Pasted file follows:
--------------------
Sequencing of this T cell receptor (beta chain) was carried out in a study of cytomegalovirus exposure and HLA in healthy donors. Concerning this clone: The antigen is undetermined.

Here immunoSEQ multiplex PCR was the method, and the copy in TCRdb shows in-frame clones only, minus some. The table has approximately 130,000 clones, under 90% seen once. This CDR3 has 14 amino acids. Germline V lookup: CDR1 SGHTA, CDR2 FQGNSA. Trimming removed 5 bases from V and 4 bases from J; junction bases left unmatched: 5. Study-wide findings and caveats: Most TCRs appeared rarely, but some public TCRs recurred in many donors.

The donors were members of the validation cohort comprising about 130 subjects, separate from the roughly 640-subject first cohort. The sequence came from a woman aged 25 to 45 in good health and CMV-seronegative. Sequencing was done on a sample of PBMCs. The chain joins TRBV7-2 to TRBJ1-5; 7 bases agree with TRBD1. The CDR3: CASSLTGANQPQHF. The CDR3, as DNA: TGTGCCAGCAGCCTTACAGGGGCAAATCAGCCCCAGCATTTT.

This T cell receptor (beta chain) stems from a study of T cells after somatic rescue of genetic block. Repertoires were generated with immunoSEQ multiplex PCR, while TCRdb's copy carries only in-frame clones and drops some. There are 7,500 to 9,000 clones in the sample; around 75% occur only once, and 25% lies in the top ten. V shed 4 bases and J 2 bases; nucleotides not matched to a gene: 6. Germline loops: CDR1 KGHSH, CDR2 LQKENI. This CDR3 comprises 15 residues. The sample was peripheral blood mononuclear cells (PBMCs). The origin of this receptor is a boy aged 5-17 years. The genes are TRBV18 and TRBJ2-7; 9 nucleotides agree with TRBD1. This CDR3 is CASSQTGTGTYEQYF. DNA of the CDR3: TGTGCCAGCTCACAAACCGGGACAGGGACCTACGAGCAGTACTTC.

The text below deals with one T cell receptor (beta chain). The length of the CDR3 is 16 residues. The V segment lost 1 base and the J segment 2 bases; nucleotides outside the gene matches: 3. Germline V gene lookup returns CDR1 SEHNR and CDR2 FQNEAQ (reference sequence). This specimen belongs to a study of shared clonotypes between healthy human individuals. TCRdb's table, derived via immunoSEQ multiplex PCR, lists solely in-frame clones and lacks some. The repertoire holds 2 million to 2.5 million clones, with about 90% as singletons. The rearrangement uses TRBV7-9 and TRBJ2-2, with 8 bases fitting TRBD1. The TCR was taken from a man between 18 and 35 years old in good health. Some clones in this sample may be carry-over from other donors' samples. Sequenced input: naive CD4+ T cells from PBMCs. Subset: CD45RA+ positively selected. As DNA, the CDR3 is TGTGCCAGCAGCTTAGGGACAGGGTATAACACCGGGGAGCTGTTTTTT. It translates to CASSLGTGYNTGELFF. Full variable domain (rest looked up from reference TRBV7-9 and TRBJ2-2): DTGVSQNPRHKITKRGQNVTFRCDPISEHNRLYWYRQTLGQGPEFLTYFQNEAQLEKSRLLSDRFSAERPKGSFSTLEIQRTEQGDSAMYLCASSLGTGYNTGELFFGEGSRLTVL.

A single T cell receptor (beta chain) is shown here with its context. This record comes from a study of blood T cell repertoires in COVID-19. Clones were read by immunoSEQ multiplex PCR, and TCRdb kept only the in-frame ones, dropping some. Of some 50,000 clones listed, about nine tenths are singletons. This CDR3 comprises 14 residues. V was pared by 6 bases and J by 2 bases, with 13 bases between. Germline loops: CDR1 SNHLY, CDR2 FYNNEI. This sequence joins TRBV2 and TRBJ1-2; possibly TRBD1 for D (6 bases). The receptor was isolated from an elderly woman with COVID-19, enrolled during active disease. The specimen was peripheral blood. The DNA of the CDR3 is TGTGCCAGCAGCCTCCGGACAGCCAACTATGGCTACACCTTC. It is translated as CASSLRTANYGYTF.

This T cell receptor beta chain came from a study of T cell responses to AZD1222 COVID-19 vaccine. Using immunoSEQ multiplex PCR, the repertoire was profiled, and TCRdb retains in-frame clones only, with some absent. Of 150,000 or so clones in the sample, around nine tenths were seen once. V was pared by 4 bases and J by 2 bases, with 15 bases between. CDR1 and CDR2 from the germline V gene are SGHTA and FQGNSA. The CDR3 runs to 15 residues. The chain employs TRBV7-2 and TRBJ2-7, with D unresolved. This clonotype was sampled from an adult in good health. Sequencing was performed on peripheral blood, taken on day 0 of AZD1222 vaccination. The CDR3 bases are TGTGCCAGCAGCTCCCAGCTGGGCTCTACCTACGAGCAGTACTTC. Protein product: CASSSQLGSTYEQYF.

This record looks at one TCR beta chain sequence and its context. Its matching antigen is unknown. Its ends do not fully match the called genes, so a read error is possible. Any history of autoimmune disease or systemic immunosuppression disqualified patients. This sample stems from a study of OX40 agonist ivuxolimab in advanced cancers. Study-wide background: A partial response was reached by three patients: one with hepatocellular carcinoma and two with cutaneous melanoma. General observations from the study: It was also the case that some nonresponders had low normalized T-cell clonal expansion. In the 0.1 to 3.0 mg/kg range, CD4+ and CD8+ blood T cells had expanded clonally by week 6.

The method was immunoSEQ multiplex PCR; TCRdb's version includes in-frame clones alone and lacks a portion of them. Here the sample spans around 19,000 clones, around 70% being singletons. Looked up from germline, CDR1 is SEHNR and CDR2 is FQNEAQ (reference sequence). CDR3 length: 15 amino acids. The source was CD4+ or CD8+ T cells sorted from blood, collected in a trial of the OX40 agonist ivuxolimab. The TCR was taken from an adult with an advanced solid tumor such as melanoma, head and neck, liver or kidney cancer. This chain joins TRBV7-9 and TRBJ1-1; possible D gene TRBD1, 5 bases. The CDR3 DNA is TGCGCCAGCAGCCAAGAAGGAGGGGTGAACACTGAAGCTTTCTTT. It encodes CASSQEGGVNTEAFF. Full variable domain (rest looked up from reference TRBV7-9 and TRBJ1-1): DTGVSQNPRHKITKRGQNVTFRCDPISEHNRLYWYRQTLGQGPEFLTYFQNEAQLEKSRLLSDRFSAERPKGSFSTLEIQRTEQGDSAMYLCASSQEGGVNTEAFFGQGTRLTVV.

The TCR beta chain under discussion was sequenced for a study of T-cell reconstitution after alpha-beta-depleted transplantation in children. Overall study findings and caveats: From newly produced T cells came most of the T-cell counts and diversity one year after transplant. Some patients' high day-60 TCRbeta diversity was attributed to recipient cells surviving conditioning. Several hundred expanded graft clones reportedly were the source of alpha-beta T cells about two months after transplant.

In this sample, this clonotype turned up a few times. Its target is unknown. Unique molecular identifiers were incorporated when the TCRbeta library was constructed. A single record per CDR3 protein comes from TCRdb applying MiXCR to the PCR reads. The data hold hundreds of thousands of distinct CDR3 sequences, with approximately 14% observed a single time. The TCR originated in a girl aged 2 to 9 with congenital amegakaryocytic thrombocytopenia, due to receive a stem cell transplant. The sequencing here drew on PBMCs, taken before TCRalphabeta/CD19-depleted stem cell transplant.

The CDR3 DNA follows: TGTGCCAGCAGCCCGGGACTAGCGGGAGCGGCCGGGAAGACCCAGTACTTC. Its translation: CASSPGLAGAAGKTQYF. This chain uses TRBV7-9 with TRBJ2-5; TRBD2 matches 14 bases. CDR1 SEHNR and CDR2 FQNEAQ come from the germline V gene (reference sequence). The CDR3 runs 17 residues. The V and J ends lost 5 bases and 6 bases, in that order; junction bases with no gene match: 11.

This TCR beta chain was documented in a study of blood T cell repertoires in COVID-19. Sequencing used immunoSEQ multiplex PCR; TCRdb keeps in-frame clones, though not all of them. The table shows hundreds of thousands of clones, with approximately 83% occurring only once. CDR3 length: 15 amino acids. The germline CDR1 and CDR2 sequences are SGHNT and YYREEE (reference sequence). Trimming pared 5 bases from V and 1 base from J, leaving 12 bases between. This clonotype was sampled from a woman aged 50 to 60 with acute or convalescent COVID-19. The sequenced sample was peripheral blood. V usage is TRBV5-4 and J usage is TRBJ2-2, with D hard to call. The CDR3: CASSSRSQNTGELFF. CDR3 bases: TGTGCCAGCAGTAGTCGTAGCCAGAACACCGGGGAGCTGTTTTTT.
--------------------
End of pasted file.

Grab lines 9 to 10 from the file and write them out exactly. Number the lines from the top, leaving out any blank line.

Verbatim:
The method was immunoSEQ multiplex PCR; TCRdb's version includes in-frame clones alone and lacks a portion of them. Here the sample spans around 19,000 clones, around 70% being singletons. Looked up from germline, CDR1 is SEHNR and CDR2 is FQNEAQ (reference sequence). CDR3 length: 15 amino acids. The source was CD4+ or CD8+ T cells sorted from blood, collected in a trial of the OX40 agonist ivuxolimab. The TCR was taken from an adult with an advanced solid tumor such as melanoma, head and neck, liver or kidney cancer. This chain joins TRBV7-9 and TRBJ1-1; possible D gene TRBD1, 5 bases. The CDR3 DNA is TGCGCCAGCAGCCAAGAAGGAGGGGTGAACACTGAAGCTTTCTTT. It encodes CASSQEGGVNTEAFF. Full variable domain (rest looked up from reference TRBV7-9 and TRBJ1-1): DTGVSQNPRHKITKRGQNVTFRCDPISEHNRLYWYRQTLGQGPEFLTYFQNEAQLEKSRLLSDRFSAERPKGSFSTLEIQRTEQGDSAMYLCASSQEGGVNTEAFFGQGTRLTVV.

The TCR beta chain under discussion was sequenced for a study of T-cell reconstitution after alpha-beta-depleted transplantation in children. Overall study findings and caveats: From newly produced T cells came most of the T-cell counts and diversity one year after transplant. Some patients' high day-60 TCRbeta diversity was attributed to recipient cells surviving conditioning. Several hundred expanded graft clones reportedly were the source of alpha-beta T cells about two months after transplant.